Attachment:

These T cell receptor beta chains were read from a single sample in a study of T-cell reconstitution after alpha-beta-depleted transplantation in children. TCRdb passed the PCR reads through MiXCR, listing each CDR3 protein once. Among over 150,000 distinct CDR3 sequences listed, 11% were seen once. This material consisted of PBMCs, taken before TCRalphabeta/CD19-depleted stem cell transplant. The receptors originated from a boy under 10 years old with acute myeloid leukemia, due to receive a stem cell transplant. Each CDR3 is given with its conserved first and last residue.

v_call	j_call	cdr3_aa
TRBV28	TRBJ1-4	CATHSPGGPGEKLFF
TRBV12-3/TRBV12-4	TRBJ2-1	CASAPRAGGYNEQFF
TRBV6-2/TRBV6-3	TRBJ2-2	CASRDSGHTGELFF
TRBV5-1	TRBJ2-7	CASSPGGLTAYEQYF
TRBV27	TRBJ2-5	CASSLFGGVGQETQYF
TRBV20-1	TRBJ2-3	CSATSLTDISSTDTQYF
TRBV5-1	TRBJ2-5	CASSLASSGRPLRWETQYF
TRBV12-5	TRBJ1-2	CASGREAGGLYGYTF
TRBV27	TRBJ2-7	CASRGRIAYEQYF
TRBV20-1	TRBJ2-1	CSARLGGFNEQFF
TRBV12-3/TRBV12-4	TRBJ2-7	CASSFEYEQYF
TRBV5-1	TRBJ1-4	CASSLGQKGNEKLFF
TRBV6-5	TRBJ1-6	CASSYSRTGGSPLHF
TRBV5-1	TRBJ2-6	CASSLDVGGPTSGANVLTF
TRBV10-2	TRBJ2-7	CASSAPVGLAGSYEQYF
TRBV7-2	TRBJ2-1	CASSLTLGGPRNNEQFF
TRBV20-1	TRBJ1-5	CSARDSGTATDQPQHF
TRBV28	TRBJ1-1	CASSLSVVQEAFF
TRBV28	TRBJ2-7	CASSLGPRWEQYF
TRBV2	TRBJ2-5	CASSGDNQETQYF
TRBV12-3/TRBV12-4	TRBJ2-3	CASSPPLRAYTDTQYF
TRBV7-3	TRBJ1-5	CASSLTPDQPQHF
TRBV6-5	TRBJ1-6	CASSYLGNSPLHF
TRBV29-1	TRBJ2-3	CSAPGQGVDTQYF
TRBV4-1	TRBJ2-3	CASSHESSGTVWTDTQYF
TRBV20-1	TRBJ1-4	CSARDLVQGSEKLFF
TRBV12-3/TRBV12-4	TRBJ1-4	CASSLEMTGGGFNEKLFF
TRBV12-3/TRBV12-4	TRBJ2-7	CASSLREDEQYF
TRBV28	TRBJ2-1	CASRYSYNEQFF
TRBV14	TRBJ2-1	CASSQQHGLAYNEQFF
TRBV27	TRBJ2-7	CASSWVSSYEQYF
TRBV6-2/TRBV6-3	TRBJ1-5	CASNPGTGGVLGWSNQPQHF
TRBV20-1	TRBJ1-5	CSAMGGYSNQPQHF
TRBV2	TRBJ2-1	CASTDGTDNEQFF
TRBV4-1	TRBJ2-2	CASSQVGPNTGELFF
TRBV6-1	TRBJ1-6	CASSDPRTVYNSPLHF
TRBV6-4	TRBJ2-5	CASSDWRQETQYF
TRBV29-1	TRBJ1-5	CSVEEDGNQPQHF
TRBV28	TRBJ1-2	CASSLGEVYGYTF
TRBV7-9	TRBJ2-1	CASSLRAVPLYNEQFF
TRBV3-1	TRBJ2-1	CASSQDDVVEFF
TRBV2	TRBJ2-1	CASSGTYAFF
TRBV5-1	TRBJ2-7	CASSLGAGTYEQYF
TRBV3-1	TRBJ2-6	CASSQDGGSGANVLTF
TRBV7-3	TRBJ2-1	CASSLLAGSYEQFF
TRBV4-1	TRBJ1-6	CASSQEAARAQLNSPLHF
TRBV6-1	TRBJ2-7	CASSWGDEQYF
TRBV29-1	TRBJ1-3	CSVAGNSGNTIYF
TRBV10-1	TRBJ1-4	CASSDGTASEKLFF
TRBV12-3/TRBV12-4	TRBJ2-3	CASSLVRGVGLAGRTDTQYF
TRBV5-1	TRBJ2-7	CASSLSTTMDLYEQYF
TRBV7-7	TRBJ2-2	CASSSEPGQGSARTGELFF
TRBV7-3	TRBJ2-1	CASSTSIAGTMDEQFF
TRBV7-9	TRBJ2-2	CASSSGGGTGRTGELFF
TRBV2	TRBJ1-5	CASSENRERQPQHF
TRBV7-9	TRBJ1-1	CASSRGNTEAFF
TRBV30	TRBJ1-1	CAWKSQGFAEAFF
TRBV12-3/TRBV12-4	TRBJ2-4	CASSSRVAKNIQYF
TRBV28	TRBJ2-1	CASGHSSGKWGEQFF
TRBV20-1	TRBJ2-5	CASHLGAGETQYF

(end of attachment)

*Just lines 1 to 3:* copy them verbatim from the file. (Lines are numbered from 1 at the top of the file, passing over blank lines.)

These T cell receptor beta chains were read from a single sample in a study of T-cell reconstitution after alpha-beta-depleted transplantation in children. TCRdb passed the PCR reads through MiXCR, listing each CDR3 protein once. Among over 150,000 distinct CDR3 sequences listed, 11% were seen once. This material consisted of PBMCs, taken before TCRalphabeta/CD19-depleted stem cell transplant. The receptors originated from a boy under 10 years old with acute myeloid leukemia, due to receive a stem cell transplant. Each CDR3 is given with its conserved first and last residue.

v_call	j_call	cdr3_aa
TRBV28	TRBJ1-4	CATHSPGGPGEKLFF